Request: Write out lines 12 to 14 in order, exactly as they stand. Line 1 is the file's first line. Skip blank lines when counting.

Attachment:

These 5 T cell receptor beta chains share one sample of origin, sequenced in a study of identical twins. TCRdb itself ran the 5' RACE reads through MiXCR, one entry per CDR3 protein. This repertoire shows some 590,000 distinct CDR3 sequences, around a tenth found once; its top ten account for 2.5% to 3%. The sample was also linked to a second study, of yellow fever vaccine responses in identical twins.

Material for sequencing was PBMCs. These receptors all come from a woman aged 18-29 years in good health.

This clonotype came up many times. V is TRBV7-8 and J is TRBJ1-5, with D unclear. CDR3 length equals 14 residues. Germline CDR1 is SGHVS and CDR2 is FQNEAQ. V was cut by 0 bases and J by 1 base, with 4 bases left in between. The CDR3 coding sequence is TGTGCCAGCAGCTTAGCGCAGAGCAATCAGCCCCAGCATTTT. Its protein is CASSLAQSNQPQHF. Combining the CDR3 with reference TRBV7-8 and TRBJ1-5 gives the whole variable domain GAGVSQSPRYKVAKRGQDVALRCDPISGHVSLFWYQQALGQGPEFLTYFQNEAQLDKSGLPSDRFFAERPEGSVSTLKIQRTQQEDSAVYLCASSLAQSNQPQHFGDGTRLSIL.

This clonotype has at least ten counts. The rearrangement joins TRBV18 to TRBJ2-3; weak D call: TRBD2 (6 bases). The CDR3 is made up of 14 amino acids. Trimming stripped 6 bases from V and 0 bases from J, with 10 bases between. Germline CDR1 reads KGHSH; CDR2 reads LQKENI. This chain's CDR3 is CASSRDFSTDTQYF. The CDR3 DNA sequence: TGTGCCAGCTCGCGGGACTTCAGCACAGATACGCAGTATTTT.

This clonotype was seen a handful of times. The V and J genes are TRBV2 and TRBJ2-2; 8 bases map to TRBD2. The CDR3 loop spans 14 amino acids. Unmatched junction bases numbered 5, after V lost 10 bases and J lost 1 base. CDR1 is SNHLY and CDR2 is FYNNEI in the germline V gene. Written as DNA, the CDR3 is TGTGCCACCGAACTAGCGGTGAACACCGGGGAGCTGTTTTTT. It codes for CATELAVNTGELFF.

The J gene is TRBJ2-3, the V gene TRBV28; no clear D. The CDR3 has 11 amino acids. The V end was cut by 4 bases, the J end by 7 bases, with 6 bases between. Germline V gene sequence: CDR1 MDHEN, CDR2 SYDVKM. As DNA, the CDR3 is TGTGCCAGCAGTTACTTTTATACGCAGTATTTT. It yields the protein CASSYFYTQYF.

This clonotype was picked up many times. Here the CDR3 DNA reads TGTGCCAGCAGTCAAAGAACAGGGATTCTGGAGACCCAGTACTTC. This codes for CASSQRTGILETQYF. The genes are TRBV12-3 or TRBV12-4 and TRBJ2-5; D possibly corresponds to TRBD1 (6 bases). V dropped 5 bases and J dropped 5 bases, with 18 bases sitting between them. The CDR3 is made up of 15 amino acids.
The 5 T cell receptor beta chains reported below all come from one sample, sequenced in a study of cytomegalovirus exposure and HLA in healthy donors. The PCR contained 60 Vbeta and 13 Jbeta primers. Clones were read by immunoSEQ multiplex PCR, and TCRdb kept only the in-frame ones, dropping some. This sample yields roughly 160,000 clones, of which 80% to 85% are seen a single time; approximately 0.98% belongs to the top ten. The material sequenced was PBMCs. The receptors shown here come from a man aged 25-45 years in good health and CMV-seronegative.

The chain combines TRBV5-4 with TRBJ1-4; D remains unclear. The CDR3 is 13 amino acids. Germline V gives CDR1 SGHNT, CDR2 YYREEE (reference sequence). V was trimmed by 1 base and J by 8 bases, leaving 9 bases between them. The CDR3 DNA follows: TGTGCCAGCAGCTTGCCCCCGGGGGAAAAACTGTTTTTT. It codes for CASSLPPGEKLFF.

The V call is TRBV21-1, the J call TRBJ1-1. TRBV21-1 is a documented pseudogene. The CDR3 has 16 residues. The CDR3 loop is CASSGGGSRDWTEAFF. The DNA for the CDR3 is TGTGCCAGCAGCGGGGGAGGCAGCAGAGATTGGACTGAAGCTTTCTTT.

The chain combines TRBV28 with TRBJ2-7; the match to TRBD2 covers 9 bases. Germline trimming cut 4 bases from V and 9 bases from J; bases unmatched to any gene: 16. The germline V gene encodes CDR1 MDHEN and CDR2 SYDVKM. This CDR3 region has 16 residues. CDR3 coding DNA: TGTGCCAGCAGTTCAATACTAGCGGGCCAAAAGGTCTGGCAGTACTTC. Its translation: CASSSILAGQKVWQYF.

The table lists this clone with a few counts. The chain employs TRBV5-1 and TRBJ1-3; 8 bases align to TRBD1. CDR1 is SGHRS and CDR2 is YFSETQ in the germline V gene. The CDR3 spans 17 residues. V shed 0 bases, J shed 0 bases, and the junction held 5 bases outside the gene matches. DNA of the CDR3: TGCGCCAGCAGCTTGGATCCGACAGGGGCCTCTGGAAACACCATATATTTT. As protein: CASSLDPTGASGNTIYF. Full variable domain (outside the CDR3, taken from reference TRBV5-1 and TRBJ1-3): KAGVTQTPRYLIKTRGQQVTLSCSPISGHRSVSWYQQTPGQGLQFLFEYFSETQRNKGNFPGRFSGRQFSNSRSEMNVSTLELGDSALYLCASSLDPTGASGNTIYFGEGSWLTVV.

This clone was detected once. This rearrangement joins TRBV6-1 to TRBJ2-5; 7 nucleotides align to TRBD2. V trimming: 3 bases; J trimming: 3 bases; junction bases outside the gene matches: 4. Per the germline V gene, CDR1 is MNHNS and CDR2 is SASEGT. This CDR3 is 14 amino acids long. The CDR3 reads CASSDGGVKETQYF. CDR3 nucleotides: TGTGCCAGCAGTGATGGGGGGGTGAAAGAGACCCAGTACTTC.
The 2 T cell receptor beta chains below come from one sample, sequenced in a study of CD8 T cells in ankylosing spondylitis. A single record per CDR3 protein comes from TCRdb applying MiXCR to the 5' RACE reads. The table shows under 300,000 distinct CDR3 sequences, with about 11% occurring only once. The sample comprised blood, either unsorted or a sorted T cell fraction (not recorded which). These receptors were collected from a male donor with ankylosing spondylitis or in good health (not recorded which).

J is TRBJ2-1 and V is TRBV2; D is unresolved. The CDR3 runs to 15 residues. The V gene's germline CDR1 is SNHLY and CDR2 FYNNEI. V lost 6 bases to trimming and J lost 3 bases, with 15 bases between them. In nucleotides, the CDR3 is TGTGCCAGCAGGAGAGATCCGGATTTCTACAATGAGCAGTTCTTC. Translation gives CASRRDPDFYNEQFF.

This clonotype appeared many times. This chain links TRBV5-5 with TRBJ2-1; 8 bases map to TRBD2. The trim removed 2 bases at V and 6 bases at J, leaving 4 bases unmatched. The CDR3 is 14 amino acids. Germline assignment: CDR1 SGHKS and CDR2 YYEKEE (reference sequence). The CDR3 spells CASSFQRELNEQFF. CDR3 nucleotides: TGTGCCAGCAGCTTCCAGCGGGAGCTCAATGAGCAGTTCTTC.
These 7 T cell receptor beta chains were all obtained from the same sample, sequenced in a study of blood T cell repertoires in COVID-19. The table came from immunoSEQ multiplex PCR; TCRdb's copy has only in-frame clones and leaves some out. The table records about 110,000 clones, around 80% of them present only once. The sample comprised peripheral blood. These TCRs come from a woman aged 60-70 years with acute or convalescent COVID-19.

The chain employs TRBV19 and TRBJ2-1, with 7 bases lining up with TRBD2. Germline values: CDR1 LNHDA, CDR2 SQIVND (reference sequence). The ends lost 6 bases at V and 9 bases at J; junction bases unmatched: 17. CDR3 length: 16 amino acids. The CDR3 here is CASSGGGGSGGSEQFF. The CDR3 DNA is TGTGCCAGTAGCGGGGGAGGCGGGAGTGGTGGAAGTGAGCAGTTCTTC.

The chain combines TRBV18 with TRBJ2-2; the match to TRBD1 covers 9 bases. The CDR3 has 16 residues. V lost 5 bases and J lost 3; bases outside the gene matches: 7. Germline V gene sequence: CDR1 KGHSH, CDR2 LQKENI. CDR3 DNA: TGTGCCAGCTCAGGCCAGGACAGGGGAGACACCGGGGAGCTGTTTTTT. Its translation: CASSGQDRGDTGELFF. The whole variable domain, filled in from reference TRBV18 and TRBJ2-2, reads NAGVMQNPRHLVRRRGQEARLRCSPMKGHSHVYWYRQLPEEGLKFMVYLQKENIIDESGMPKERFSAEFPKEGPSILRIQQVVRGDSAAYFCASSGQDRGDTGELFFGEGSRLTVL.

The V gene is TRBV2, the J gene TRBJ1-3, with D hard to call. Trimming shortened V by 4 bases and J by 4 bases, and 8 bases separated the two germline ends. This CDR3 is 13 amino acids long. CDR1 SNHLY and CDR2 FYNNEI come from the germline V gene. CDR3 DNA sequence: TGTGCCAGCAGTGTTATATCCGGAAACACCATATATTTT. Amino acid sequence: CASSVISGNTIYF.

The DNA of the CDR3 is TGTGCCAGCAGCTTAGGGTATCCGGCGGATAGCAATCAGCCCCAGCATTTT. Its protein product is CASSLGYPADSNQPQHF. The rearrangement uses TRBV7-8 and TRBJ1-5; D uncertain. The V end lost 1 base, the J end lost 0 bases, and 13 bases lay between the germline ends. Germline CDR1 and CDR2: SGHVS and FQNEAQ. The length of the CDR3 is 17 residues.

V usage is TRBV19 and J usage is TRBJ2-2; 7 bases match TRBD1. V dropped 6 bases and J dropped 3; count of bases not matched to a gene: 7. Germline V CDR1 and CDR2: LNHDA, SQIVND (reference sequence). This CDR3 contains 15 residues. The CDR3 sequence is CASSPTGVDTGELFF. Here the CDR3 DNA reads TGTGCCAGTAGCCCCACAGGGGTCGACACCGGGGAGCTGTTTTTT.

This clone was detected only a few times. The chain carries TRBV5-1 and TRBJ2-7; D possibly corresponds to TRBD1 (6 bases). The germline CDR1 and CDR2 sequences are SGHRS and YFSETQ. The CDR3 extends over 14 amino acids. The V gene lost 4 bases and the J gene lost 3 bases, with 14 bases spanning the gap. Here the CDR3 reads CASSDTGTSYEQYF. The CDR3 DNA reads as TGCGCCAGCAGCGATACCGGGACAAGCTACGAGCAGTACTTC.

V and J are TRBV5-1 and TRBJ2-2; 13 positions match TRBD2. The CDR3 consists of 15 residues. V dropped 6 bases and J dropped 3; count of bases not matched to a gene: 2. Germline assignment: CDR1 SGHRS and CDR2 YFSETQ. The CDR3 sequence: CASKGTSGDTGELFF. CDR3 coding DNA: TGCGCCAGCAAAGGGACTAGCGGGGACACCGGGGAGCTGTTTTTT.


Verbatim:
The table lists this clone with a few counts. The chain employs TRBV5-1 and TRBJ1-3; 8 bases align to TRBD1. CDR1 is SGHRS and CDR2 is YFSETQ in the germline V gene. The CDR3 spans 17 residues. V shed 0 bases, J shed 0 bases, and the junction held 5 bases outside the gene matches. DNA of the CDR3: TGCGCCAGCAGCTTGGATCCGACAGGGGCCTCTGGAAACACCATATATTTT. As protein: CASSLDPTGASGNTIYF. Full variable domain (outside the CDR3, taken from reference TRBV5-1 and TRBJ1-3): KAGVTQTPRYLIKTRGQQVTLSCSPISGHRSVSWYQQTPGQGLQFLFEYFSETQRNKGNFPGRFSGRQFSNSRSEMNVSTLELGDSALYLCASSLDPTGASGNTIYFGEGSWLTVV.

This clone was detected once. This rearrangement joins TRBV6-1 to TRBJ2-5; 7 nucleotides align to TRBD2. V trimming: 3 bases; J trimming: 3 bases; junction bases outside the gene matches: 4. Per the germline V gene, CDR1 is MNHNS and CDR2 is SASEGT. This CDR3 is 14 amino acids long. The CDR3 reads CASSDGGVKETQYF. CDR3 nucleotides: TGTGCCAGCAGTGATGGGGGGGTGAAAGAGACCCAGTACTTC.
The 2 T cell receptor beta chains below come from one sample, sequenced in a study of CD8 T cells in ankylosing spondylitis. A single record per CDR3 protein comes from TCRdb applying MiXCR to the 5' RACE reads. The table shows under 300,000 distinct CDR3 sequences, with about 11% occurring only once. The sample comprised blood, either unsorted or a sorted T cell fraction (not recorded which). These receptors were collected from a male donor with ankylosing spondylitis or in good health (not recorded which).